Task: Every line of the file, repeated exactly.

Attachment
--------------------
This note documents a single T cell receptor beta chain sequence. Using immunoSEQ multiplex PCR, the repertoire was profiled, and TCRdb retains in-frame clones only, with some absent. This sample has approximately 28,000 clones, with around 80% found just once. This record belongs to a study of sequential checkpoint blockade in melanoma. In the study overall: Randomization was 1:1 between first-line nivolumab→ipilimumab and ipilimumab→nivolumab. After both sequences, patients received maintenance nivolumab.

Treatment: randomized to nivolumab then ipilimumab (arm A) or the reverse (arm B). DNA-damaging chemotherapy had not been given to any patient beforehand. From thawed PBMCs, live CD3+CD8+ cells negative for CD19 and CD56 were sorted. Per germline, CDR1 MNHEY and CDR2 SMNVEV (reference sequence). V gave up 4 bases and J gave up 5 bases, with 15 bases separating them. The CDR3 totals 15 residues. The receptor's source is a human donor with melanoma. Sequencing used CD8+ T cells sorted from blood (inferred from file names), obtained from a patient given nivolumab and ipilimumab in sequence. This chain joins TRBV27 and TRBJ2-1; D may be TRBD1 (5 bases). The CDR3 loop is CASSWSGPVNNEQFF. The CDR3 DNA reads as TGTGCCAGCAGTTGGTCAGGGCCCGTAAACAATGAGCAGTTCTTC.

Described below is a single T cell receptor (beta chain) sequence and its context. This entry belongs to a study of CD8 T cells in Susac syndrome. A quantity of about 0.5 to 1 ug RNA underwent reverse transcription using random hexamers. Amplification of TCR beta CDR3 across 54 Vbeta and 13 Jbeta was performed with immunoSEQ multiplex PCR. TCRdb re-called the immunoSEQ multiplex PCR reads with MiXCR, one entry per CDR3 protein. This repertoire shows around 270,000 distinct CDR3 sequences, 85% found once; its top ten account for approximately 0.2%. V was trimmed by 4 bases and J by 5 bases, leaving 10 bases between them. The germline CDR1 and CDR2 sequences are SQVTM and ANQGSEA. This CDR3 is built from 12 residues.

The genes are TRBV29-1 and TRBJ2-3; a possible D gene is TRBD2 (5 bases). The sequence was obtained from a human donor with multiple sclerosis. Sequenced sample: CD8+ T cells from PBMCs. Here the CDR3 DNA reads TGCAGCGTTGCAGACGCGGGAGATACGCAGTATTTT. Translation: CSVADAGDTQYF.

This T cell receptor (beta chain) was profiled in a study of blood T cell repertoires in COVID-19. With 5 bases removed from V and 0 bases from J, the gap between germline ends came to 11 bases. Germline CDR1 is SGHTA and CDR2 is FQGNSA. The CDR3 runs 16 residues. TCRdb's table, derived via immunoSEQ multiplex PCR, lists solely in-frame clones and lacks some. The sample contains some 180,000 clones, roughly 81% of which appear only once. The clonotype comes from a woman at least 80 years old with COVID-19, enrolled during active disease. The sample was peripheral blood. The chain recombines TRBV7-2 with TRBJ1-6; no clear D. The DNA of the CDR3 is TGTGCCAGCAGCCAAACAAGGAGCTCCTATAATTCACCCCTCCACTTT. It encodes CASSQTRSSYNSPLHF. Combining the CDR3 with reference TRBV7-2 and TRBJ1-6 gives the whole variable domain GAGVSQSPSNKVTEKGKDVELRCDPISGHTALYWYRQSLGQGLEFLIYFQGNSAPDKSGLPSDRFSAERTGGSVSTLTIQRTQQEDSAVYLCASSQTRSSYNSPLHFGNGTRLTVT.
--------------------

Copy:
This note documents a single T cell receptor beta chain sequence. Using immunoSEQ multiplex PCR, the repertoire was profiled, and TCRdb retains in-frame clones only, with some absent. This sample has approximately 28,000 clones, with around 80% found just once. This record belongs to a study of sequential checkpoint blockade in melanoma. In the study overall: Randomization was 1:1 between first-line nivolumab→ipilimumab and ipilimumab→nivolumab. After both sequences, patients received maintenance nivolumab.

Treatment: randomized to nivolumab then ipilimumab (arm A) or the reverse (arm B). DNA-damaging chemotherapy had not been given to any patient beforehand. From thawed PBMCs, live CD3+CD8+ cells negative for CD19 and CD56 were sorted. Per germline, CDR1 MNHEY and CDR2 SMNVEV (reference sequence). V gave up 4 bases and J gave up 5 bases, with 15 bases separating them. The CDR3 totals 15 residues. The receptor's source is a human donor with melanoma. Sequencing used CD8+ T cells sorted from blood (inferred from file names), obtained from a patient given nivolumab and ipilimumab in sequence. This chain joins TRBV27 and TRBJ2-1; D may be TRBD1 (5 bases). The CDR3 loop is CASSWSGPVNNEQFF. The CDR3 DNA reads as TGTGCCAGCAGTTGGTCAGGGCCCGTAAACAATGAGCAGTTCTTC.

Described below is a single T cell receptor (beta chain) sequence and its context. This entry belongs to a study of CD8 T cells in Susac syndrome. A quantity of about 0.5 to 1 ug RNA underwent reverse transcription using random hexamers. Amplification of TCR beta CDR3 across 54 Vbeta and 13 Jbeta was performed with immunoSEQ multiplex PCR. TCRdb re-called the immunoSEQ multiplex PCR reads with MiXCR, one entry per CDR3 protein. This repertoire shows around 270,000 distinct CDR3 sequences, 85% found once; its top ten account for approximately 0.2%. V was trimmed by 4 bases and J by 5 bases, leaving 10 bases between them. The germline CDR1 and CDR2 sequences are SQVTM and ANQGSEA. This CDR3 is built from 12 residues.

The genes are TRBV29-1 and TRBJ2-3; a possible D gene is TRBD2 (5 bases). The sequence was obtained from a human donor with multiple sclerosis. Sequenced sample: CD8+ T cells from PBMCs. Here the CDR3 DNA reads TGCAGCGTTGCAGACGCGGGAGATACGCAGTATTTT. Translation: CSVADAGDTQYF.

This T cell receptor (beta chain) was profiled in a study of blood T cell repertoires in COVID-19. With 5 bases removed from V and 0 bases from J, the gap between germline ends came to 11 bases. Germline CDR1 is SGHTA and CDR2 is FQGNSA. The CDR3 runs 16 residues. TCRdb's table, derived via immunoSEQ multiplex PCR, lists solely in-frame clones and lacks some. The sample contains some 180,000 clones, roughly 81% of which appear only once. The clonotype comes from a woman at least 80 years old with COVID-19, enrolled during active disease. The sample was peripheral blood. The chain recombines TRBV7-2 with TRBJ1-6; no clear D. The DNA of the CDR3 is TGTGCCAGCAGCCAAACAAGGAGCTCCTATAATTCACCCCTCCACTTT. It encodes CASSQTRSSYNSPLHF. Combining the CDR3 with reference TRBV7-2 and TRBJ1-6 gives the whole variable domain GAGVSQSPSNKVTEKGKDVELRCDPISGHTALYWYRQSLGQGLEFLIYFQGNSAPDKSGLPSDRFSAERTGGSVSTLTIQRTQQEDSAVYLCASSQTRSSYNSPLHFGNGTRLTVT.